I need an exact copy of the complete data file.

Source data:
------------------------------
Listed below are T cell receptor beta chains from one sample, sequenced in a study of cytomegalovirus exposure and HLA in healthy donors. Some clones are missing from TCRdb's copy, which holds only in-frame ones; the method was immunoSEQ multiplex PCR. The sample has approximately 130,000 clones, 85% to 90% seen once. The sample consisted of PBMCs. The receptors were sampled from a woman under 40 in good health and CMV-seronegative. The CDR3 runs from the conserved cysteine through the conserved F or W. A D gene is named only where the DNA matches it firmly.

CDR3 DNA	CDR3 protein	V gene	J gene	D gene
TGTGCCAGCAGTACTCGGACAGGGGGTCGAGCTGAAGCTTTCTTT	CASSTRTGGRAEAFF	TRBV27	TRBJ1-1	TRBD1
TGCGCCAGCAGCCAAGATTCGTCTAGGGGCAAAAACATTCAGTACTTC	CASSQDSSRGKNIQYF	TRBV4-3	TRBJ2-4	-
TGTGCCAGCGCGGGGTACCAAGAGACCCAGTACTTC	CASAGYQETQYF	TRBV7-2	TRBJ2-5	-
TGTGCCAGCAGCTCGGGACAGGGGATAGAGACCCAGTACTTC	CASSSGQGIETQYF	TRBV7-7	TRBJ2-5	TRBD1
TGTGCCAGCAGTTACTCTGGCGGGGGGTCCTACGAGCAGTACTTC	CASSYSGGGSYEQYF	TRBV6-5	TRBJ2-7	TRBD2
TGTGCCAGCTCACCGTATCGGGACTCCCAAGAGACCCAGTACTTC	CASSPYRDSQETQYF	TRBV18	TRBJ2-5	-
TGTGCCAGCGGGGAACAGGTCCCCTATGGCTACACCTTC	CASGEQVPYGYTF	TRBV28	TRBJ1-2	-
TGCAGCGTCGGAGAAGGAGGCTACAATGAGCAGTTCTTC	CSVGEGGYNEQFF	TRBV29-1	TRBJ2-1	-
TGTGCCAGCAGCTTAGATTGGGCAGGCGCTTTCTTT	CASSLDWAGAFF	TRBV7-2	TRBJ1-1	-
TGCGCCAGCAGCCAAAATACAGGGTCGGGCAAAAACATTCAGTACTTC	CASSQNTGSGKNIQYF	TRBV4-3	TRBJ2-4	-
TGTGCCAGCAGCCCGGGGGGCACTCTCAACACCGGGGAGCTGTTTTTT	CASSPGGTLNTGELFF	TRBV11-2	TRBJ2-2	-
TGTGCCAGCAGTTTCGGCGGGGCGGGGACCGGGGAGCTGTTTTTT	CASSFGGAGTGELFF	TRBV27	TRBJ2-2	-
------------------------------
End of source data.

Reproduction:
Listed below are T cell receptor beta chains from one sample, sequenced in a study of cytomegalovirus exposure and HLA in healthy donors. Some clones are missing from TCRdb's copy, which holds only in-frame ones; the method was immunoSEQ multiplex PCR. The sample has approximately 130,000 clones, 85% to 90% seen once. The sample consisted of PBMCs. The receptors were sampled from a woman under 40 in good health and CMV-seronegative. The CDR3 runs from the conserved cysteine through the conserved F or W. A D gene is named only where the DNA matches it firmly.

CDR3 DNA	CDR3 protein	V gene	J gene	D gene
TGTGCCAGCAGTACTCGGACAGGGGGTCGAGCTGAAGCTTTCTTT	CASSTRTGGRAEAFF	TRBV27	TRBJ1-1	TRBD1
TGCGCCAGCAGCCAAGATTCGTCTAGGGGCAAAAACATTCAGTACTTC	CASSQDSSRGKNIQYF	TRBV4-3	TRBJ2-4	-
TGTGCCAGCGCGGGGTACCAAGAGACCCAGTACTTC	CASAGYQETQYF	TRBV7-2	TRBJ2-5	-
TGTGCCAGCAGCTCGGGACAGGGGATAGAGACCCAGTACTTC	CASSSGQGIETQYF	TRBV7-7	TRBJ2-5	TRBD1
TGTGCCAGCAGTTACTCTGGCGGGGGGTCCTACGAGCAGTACTTC	CASSYSGGGSYEQYF	TRBV6-5	TRBJ2-7	TRBD2
TGTGCCAGCTCACCGTATCGGGACTCCCAAGAGACCCAGTACTTC	CASSPYRDSQETQYF	TRBV18	TRBJ2-5	-
TGTGCCAGCGGGGAACAGGTCCCCTATGGCTACACCTTC	CASGEQVPYGYTF	TRBV28	TRBJ1-2	-
TGCAGCGTCGGAGAAGGAGGCTACAATGAGCAGTTCTTC	CSVGEGGYNEQFF	TRBV29-1	TRBJ2-1	-
TGTGCCAGCAGCTTAGATTGGGCAGGCGCTTTCTTT	CASSLDWAGAFF	TRBV7-2	TRBJ1-1	-
TGCGCCAGCAGCCAAAATACAGGGTCGGGCAAAAACATTCAGTACTTC	CASSQNTGSGKNIQYF	TRBV4-3	TRBJ2-4	-
TGTGCCAGCAGCCCGGGGGGCACTCTCAACACCGGGGAGCTGTTTTTT	CASSPGGTLNTGELFF	TRBV11-2	TRBJ2-2	-
TGTGCCAGCAGTTTCGGCGGGGCGGGGACCGGGGAGCTGTTTTTT	CASSFGGAGTGELFF	TRBV27	TRBJ2-2	-